Net-Zero Schools

Imagine… if a school could be designed and constructed to produce as much energy on site as what is consumed from the electric grid; electricity and gas bills at 10 percent or less of that of a typical building. No water bills for site and landscaping irrigation. What was impossible as little as five years ago is very much a reality today, due to changing technologies associated with the production of renewable energies.

Irving ISD will begin construction this month on their eighth middle school. It will be a net-zero school; that is, as much energy will be produced on site as what is consumed from the electric grid over a one-year period. It will be the first school of its type in the state of Texas. To the best of our knowledge, it will be the first net-zero middle school and the largest net-zero public school in the country.

Renewable energy sources, such as solar, wind and geothermal, will be produced on site. Solar panels will be used to harvest the power of the sun, free solar power… abundant solar power… simple… smart and, most importantly, sustainable. Wind turbines will be incorporated that will produce electricity, be an educational tool for students and serve as a visible landmark for the use of renewable energy. Geothermal heating and air-conditioning will be utilized that will allow for the constant temperature of the earth’s subsurface to adequately heat and cool the interior spaces.

In addition to on-site energy production, efficient construction applications such as increased insulation values in the walls and roof, high-efficiency LED lighting, daylight harvesting and light shelf applications, high-efficiency glazing and wireless computer networks will be integrated into the design to ensure the net-zero concept is achievable. All of these strategies, whether they relate to reducing energy needs or producing energy within the school, contribute to the end result of this building.

So why net-zero? One reason relates to the environment. Global warming is an international concern. According to the Environmental Protection Agency, greenhouse gas emissions in the U.S. have risen by 17 percent from 1990 to 2007. A major source of demand for energy and materials that produce greenhouse gas emissions is found in buildings. By constructing a net-zero building, we do our part to contribute to the reversal of this negative trend.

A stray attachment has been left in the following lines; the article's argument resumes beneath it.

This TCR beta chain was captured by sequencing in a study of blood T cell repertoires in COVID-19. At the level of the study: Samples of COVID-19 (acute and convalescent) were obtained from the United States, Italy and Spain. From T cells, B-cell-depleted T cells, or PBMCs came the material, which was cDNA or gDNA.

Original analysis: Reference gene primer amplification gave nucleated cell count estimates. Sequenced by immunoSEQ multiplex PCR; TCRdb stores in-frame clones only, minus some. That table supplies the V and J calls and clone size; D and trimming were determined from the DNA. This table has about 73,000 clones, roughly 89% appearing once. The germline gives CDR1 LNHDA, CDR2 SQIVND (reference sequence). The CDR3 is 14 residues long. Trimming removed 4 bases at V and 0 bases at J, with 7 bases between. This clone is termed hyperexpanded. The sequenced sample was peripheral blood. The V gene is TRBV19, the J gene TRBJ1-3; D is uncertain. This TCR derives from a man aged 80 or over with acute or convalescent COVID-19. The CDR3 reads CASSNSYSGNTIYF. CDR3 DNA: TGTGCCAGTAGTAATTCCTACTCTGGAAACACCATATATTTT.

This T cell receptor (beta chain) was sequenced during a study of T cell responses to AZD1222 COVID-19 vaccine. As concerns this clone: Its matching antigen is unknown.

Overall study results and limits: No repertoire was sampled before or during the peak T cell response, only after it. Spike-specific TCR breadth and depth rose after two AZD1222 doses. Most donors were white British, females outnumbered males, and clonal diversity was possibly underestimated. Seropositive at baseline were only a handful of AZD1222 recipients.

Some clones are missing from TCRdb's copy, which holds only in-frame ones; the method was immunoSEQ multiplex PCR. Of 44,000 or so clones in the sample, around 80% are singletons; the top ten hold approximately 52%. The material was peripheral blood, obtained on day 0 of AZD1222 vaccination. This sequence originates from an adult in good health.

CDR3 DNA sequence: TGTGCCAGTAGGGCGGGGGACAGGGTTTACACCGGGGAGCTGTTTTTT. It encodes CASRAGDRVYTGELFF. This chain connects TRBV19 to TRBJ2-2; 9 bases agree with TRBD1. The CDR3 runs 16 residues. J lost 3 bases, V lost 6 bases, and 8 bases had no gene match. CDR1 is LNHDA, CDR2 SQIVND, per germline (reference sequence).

Another reason is the impact to the economy. In 2008, the U.S. spent over $475 billion on foreign oil. This is money taken out of our pockets and sent to foreign countries. Projected over the next 10 years, the cost will be $10 trillion; the greatest transfer of wealth in the history of mankind. America imports 12 million barrels of oil a day; Saudi Arabia only produces nine million barrels a day. So, what if most of that money and the jobs associated with it, could remain in this country? Can you just imagine the significant positive impact this would have to our economy?

In terms of education, studies have shown that a lower absenteeism rate via improved health of students and teachers will result through the reduction of emissions and the use of daylighting. Studies have also shown that test scores will improve by as much as 14 percent. Locally, this project will save taxpayers millions of dollars over the life of the school building in terms of energy and maintenance. And above all, this project defines a sustainable, healthy built environment and minimizes its carbon footprint and demand on our natural resources.

This project is a very big step in the right direction. However, we have a long way to go. We must all work harder to ensure future generations understand the importance of protecting our environment and become better stewards of our environment. We, as parents, patrons and planners of our communities, must lead by example.

Today, this project is very unique and special. However, I hope that someday it’s not so special and not so unique because it will be the norm. It can and should become the norm because it’s the responsible way to build, to protect the environment, conserve our precious resources and ensure that generations to come can enjoy this planet we call home. It can be done — we should insist on it, we should fight for it and taxpayers should know that they are getting the biggest bang for their buck, not only measured in dollars and cents but also in student performance, health and attendance. It’s just the right thing to do.

Scott Layne is assistant superintendent for Support Services for the Irving Independent School District, Irving, Texas, and serves on the Board of Directors of the Council of Educational Facility Planners International (CEFPI). Scott can be reached at slayne@irvingisd.net.

About the Author

Scott Layne, ALEP, is the chair of the Association for Learning Environments (A4LE) and serves as assistant superintendent of Support Services at Irving Independent School District, Irving, Texas.

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